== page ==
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    • Join Date: Oct 2006
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    #1

    including me

    I know that it is correct to say "including me" rather than "including myself." I'd like to know how the word "me" functions in the sentence. (Everybody went to the park, including me.) Is it an indirect object?

    Also, I know that you say "I feel bad" vs. "I feel badly" because the word "feel" is a linking verb and you use an adjective to modify a linking verb. I also understand that the word "well" can be used as an adjective with verbs that denote a state of being or feeling. (I feel well.) My question is, when someone asks, "How are you?", I know it is proper to respond, "I am fine" or "I am doing well." However, if the verb "to be" is a linking verb, why can't you respond, "I am good" if adjectives are supposed to modify linking verbs? Is it due to the reason above (that the word "well" denotes a state of being or feeling?)? Is it absolutely incorrect to say "I am good"?

    Finally, is it acceptable to say both "I feel good" and "I feel well"?

  1. MikeNewYork's Avatar
    • Member Info
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    • Join Date: Nov 2002
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    #2

    Re: including me

    Quote Originally Posted by Robyn Talamo View Post
    I know that it is correct to say "including me" rather than "including myself." I'd like to know how the word "me" functions in the sentence. (Everybody went to the park, including me.) Is it an indirect object?

    Also, I know that you say "I feel bad" vs. "I feel badly" because the word "feel" is a linking verb and you use an adjective to modify a linking verb. I also understand that the word "well" can be used as an adjective with verbs that denote a state of being or feeling. (I feel well.) My question is, when someone asks, "How are you?", I know it is proper to respond, "I am fine" or "I am doing well." However, if the verb "to be" is a linking verb, why can't you respond, "I am good" if adjectives are supposed to modify linking verbs? Is it due to the reason above (that the word "well" denotes a state of being or feeling?)? Is it absolutely incorrect to say "I am good"?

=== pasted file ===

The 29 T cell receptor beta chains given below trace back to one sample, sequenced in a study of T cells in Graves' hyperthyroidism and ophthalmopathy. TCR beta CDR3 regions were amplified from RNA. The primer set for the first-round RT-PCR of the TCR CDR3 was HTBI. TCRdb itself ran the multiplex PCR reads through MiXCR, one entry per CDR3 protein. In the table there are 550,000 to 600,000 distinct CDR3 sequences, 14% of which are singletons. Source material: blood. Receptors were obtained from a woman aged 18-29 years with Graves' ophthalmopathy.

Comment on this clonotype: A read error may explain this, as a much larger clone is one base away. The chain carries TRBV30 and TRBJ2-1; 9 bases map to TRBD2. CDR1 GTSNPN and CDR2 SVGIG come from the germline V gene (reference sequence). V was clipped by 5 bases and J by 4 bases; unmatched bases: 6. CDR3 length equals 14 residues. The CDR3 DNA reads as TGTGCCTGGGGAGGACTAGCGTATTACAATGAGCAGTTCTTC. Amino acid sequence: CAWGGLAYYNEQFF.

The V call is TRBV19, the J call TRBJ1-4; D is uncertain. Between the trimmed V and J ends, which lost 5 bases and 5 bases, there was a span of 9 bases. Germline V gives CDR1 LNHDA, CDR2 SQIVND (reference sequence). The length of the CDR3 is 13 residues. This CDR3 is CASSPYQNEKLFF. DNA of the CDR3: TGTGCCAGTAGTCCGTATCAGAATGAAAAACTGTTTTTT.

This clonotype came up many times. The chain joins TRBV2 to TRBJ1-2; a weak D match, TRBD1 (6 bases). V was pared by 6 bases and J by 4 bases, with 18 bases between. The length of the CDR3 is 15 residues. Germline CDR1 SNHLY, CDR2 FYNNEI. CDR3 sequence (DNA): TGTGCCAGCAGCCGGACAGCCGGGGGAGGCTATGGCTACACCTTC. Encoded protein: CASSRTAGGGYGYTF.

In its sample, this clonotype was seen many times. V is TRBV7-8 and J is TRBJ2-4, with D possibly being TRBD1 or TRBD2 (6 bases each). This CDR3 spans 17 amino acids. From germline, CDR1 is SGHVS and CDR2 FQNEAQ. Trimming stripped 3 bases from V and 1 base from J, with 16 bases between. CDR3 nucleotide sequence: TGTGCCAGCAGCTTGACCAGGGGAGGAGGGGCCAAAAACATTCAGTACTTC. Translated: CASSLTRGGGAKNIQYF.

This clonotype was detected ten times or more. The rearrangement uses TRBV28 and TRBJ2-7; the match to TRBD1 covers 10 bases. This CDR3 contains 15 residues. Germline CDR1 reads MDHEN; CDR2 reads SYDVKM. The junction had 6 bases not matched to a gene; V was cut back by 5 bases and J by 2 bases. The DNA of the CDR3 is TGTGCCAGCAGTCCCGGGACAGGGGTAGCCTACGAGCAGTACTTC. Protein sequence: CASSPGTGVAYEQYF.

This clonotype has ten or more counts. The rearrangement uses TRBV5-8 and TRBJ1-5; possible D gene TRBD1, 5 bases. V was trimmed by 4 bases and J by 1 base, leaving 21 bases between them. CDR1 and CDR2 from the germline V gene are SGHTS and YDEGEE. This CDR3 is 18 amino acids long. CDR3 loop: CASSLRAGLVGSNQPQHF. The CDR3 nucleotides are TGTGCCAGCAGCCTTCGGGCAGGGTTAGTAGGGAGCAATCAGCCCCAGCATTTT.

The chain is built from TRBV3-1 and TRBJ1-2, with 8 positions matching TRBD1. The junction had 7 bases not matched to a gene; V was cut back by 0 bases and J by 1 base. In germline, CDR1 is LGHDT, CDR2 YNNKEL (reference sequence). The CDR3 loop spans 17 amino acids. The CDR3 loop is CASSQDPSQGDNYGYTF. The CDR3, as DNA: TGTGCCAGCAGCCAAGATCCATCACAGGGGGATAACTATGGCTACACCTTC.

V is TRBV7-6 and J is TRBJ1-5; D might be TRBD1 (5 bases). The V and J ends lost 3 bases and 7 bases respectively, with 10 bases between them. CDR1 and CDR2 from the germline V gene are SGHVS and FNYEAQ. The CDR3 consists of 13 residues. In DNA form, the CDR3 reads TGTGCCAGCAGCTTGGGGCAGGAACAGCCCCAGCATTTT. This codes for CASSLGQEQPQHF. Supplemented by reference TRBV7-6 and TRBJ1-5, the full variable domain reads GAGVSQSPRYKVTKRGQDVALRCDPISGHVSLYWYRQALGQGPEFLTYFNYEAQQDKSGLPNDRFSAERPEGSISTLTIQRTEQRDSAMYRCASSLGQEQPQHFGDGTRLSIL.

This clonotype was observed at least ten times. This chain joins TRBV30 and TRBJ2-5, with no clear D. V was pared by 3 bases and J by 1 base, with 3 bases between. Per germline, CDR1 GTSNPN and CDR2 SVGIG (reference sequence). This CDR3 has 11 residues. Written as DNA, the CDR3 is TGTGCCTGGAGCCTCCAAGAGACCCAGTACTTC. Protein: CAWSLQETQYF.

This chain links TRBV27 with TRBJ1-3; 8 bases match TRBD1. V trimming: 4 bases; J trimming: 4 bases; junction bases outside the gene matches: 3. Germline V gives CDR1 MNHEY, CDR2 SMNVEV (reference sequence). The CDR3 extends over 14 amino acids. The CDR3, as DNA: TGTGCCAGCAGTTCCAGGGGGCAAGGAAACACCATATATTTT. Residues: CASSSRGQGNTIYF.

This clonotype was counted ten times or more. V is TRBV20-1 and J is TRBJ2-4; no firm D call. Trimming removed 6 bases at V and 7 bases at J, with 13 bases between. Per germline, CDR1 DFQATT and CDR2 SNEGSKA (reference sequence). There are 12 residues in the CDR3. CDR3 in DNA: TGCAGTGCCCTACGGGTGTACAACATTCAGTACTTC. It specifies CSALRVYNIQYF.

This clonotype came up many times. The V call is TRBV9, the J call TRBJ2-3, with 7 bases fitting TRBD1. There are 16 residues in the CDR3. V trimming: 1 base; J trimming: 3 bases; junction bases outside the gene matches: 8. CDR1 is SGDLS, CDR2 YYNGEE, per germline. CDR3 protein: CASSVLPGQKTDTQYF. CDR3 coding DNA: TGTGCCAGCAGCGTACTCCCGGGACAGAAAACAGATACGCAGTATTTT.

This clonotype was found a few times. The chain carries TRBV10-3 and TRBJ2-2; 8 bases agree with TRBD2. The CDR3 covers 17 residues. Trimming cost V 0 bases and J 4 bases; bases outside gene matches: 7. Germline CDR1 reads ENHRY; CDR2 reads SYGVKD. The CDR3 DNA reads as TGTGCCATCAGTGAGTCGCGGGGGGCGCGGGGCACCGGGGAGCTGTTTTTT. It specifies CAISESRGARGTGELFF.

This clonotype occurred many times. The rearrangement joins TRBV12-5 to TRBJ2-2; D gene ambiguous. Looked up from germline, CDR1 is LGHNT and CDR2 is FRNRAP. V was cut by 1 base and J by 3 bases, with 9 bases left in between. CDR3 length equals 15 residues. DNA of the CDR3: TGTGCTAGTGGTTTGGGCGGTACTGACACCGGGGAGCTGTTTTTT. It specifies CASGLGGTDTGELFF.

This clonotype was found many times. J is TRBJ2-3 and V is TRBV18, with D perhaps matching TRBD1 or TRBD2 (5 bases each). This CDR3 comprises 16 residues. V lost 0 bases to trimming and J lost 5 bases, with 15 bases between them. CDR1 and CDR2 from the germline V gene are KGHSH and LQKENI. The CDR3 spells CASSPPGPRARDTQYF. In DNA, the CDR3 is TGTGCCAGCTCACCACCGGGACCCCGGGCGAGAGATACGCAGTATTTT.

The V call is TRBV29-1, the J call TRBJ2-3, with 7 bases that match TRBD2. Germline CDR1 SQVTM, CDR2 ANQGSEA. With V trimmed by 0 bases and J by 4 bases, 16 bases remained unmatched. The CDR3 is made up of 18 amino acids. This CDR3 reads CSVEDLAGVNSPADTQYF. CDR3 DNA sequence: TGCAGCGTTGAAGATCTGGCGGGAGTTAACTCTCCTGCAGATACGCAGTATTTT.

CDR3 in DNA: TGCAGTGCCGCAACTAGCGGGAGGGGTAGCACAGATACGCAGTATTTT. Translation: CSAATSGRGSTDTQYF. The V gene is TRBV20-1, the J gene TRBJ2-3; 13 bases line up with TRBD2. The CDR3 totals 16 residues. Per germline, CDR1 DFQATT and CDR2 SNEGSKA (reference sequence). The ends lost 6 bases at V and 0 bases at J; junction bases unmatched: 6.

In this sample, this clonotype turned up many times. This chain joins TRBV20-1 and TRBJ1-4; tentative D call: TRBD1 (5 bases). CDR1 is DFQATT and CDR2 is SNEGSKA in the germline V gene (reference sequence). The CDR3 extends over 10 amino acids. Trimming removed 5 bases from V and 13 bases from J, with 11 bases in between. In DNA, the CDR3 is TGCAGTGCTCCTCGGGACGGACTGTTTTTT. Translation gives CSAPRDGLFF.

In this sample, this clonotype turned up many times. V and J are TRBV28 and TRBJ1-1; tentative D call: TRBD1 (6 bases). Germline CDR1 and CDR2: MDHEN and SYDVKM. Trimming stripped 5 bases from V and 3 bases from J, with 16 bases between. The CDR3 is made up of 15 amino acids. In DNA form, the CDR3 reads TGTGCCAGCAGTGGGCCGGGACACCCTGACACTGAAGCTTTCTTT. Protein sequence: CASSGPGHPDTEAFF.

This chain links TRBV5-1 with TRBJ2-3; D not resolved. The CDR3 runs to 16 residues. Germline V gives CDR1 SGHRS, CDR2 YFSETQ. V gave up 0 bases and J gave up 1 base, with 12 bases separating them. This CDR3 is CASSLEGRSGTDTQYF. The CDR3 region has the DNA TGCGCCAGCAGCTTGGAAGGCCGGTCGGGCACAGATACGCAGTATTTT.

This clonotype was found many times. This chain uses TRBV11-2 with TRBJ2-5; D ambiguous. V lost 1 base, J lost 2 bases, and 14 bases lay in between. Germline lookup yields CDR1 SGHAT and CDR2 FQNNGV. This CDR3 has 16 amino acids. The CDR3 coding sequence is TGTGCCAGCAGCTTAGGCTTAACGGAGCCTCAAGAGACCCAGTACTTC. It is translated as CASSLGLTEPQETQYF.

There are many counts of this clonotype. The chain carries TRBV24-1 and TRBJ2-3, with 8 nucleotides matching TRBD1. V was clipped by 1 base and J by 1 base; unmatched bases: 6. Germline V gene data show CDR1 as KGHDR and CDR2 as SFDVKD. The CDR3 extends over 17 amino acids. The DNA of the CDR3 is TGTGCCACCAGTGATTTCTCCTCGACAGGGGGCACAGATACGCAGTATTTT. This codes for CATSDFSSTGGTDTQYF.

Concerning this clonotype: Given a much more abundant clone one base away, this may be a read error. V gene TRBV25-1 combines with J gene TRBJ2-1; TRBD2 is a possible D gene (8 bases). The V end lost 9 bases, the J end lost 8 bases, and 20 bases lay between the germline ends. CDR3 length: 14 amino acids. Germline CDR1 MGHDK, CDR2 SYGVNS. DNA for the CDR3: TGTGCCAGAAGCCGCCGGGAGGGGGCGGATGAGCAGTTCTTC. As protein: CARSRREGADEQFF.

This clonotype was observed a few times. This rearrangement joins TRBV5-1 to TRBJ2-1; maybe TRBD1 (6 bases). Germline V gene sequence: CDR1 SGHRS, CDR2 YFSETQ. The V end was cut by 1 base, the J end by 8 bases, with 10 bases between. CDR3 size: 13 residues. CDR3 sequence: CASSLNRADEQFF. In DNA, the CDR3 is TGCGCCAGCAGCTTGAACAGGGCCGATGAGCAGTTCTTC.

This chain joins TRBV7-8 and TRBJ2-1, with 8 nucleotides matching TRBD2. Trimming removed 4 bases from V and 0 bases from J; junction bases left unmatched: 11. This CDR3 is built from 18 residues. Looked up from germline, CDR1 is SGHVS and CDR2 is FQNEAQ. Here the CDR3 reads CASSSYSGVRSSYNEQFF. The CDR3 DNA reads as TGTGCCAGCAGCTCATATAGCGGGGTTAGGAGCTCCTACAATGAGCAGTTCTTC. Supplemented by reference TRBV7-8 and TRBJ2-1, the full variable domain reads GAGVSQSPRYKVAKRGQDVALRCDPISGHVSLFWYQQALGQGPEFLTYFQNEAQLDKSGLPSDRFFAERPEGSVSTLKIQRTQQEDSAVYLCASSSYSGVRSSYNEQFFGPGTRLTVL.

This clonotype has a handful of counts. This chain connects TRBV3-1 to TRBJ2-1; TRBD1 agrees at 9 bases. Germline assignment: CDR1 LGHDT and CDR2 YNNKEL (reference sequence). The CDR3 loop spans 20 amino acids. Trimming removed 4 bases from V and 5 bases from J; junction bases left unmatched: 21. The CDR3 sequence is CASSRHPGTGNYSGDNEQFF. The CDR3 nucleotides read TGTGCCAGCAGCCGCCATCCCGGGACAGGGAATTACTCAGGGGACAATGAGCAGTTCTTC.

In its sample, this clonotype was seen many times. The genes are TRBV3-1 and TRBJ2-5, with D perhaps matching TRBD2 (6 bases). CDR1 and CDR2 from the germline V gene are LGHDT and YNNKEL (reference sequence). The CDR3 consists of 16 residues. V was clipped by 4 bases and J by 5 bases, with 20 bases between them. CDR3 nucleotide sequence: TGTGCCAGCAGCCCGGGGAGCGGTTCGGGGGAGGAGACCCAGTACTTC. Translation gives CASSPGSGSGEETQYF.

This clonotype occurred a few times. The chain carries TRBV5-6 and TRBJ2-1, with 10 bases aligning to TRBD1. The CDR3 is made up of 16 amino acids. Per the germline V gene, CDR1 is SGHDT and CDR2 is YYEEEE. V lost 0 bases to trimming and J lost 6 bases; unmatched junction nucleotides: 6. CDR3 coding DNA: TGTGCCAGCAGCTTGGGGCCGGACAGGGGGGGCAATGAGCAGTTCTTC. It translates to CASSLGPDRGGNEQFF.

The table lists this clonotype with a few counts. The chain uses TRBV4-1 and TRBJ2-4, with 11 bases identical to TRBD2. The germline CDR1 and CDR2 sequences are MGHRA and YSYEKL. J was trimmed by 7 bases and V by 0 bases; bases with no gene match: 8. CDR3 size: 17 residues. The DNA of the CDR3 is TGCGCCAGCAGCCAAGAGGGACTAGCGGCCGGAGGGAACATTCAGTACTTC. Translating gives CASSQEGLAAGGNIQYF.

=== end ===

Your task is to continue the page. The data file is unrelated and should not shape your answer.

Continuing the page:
Finally, is it acceptable to say both "I feel good" and "I feel well"?
    In that sentence, "me" is the direct object of the participle "including".

    One can say "I am good", but it doesn't have the same meaning as "I am well". In that use, "well" is an adjective meaning healthy. Used correctly, I am good" would mean righteous, worthy of respect.

    In I feel good/well, "feel" is a linking verb. "Well" is an adjective meaning "healthy". "Good" refers to the person's general condition or spirits.


    • Join Date: Jul 2008
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    #3

    Re: including me

    Hi MikeNewyork,
    I would like to know What is wrong in using "myself" instead of "me".

    Please explain.


    Thank you.

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    #4

    Re: including me

    English is made up of thousands of fixed phrases: you either say 'including myself' or 'myself included'. All other alternatives are seldom heard.

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